comments (not for humans)

I have been an Android-owner for about two years now, and I'm no longer fan.


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Recently we see frameworks altering behaviour in order to mitigate XSS. Ruby on Rails 3, Play Framework and ASP.NET MVC 3 all do HTML escaping by default for the standard output (<%=SomeVariable %>, ${SomeVariable} and @SomeVariable). While I applaude the frameworks for taking this step (and this is certainly a step in the right direction), you should be aware that this will not automatically block all XSS attacks. Here are some examples.
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Some colleagues and I were discussing this a while back, and while it may be had to create, I really think this could be helpful for us as developers. The name is just a suggestion. Someone can probably come up with something better. This a potential outcome of the developer outreach.
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When building a ajax based application, you want to protect any POST request against CSRF attacks. If you are using jQuery, then jQuery provides a lot of convenience methods for ajax calls ($.get(), $.post(), $.getJSON() etc.) and it would be a shame if you would have to duplicate adding CSRF tokens to all your ajax calls manually or by going back to $.ajax(), because the convenience method didn't support the way you wanted to add the token. But jQuery, being the customizable framework it is, of course allows you to add these kinds of things through events.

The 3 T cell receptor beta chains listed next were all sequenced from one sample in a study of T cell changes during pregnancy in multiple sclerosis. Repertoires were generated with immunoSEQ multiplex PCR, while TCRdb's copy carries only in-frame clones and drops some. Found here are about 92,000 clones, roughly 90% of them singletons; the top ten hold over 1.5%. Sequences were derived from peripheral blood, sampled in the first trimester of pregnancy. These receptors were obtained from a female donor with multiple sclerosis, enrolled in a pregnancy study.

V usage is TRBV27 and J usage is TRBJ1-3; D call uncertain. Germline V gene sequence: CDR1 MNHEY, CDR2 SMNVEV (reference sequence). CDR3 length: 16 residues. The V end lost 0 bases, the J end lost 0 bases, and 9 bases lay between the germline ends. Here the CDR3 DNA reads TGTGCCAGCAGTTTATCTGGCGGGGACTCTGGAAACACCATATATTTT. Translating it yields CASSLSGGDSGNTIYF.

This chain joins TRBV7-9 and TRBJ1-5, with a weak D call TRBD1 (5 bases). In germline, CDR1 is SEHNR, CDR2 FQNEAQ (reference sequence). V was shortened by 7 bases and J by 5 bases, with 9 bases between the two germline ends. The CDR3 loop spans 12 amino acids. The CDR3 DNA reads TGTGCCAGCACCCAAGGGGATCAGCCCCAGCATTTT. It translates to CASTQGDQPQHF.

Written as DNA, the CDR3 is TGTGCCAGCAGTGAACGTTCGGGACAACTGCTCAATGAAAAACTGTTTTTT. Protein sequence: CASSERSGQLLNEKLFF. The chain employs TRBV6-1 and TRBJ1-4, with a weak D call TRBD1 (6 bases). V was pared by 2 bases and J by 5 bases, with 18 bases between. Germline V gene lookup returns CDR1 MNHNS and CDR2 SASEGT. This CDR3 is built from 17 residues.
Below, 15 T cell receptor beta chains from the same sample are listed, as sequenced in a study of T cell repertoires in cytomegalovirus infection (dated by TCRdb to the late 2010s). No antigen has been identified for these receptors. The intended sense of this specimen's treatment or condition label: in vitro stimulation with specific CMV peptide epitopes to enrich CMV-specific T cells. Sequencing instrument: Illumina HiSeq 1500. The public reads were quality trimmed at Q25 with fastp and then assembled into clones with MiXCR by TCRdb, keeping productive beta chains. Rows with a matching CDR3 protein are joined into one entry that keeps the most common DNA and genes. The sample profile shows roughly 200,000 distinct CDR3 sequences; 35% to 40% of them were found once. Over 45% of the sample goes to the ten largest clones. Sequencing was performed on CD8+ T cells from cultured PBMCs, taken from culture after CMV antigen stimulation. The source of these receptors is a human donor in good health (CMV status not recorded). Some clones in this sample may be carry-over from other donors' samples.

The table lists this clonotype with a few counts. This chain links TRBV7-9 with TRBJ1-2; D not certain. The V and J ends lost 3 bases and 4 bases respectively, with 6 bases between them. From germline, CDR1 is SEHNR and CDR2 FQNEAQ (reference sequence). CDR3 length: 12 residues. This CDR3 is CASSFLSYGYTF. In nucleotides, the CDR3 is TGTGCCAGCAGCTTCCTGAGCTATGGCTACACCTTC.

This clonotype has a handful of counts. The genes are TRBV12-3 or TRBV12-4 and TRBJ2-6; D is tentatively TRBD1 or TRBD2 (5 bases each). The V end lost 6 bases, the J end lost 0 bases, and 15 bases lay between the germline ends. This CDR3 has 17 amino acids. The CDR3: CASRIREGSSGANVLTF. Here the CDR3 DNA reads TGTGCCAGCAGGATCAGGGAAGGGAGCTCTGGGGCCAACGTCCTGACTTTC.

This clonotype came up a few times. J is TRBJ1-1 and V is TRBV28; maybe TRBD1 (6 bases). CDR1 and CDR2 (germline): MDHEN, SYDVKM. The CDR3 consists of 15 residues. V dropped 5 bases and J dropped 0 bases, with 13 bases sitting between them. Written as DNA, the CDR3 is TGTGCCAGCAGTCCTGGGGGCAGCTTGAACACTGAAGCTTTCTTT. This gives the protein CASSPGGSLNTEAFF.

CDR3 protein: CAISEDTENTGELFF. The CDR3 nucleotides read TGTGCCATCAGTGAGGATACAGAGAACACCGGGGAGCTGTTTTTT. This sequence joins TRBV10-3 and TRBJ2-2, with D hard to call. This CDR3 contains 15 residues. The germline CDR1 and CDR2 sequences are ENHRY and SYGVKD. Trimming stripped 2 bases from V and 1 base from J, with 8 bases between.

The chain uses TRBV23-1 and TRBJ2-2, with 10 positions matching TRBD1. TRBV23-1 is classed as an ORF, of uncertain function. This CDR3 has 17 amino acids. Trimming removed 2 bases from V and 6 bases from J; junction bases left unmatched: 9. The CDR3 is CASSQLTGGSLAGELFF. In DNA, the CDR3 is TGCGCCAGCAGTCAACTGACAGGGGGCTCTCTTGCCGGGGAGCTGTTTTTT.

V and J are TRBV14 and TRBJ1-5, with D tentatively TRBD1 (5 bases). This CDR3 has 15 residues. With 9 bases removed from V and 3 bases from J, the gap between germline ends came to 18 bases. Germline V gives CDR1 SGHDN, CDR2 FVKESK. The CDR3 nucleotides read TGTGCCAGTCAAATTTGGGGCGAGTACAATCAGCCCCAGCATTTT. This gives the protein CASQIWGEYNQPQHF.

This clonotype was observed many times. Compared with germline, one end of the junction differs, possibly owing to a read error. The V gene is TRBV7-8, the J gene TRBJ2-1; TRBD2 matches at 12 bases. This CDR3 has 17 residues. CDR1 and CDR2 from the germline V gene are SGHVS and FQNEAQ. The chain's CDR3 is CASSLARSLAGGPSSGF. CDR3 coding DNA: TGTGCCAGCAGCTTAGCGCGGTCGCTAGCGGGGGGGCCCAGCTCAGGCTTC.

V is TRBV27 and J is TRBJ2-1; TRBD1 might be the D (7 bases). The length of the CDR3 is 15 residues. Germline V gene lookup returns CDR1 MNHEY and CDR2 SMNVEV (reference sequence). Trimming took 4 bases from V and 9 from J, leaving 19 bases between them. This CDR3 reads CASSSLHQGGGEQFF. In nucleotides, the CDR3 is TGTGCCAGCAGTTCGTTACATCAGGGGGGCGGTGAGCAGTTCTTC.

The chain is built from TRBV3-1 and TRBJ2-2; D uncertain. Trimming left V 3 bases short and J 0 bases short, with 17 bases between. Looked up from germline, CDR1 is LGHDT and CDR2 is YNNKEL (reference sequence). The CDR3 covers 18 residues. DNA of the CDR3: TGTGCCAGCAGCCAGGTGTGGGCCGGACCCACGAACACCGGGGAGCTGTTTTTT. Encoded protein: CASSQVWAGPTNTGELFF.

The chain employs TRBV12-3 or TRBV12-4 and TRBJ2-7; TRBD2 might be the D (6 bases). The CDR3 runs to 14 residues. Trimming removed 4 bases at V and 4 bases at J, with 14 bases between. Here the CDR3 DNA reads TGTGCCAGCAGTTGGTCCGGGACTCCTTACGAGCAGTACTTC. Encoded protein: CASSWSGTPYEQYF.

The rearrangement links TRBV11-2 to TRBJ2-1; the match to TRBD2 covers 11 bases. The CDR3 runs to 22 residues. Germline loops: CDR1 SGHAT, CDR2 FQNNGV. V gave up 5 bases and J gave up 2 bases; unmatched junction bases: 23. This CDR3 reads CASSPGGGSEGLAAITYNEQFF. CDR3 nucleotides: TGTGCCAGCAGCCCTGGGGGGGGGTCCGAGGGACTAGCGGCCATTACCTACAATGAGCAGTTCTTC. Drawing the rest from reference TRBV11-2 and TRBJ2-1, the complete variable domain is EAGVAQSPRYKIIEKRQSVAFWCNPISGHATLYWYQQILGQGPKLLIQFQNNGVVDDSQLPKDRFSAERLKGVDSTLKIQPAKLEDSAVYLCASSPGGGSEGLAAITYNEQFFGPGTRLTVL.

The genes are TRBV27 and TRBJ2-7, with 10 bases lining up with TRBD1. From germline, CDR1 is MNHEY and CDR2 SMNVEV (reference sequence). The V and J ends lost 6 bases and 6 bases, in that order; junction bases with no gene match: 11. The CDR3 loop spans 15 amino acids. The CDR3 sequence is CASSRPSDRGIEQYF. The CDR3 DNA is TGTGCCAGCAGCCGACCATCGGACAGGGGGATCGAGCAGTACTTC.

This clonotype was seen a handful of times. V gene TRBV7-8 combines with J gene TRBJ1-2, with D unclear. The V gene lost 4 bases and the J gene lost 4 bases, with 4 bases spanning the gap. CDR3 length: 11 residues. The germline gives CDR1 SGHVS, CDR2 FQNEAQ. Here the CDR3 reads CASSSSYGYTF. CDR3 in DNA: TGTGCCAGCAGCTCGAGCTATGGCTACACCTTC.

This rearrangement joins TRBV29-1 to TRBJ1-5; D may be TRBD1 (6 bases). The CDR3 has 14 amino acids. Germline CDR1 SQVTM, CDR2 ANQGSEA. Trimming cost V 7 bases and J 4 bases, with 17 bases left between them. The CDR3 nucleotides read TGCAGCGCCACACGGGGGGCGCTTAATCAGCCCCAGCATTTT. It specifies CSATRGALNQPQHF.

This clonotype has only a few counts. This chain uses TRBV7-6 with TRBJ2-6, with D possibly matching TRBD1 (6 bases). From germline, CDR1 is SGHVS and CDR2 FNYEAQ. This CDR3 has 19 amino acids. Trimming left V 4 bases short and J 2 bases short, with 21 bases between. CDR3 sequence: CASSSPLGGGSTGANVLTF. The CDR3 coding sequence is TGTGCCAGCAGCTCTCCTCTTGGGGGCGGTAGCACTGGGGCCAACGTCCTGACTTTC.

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John Wilander published a post on "Security People vs Developers", where he adressed the "Developers don't know shit about security" mantra that keeps popping up in security talks on conferences.


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As programmers we often pick the easy way out, even though we often hear that we should keep things simple. Creating something simple can be hard, and creating something complex (and often buggy) is easy.


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I just read Is 2011 the Year of NoSQL Data Breaches? over at Infosec Island. The article was really interesting and points out some aspects of MongoDB which I really don't like. I'm all for NoSQL databases, as the relational model does not fit well everywhere, so I'm hoping the MongoDB developers will address these issues pretty soon.


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Troy Hunt is doing a great series on the OWASP Top 10 for .NET developers. Definitely worth a read for any .NET developer:
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There has been a lot of fuzz about padding oracle attacks lately. ASP.NET was vulnerable and Apache MyFaces too (and other JSF implementations?).
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The brand new Rails 3.0 by default escapes data used in views. This is great news, because it hopefully means the applications will be protected from XSS by default, as long as you stick to the built-in helpers (UrlHelper etc.).


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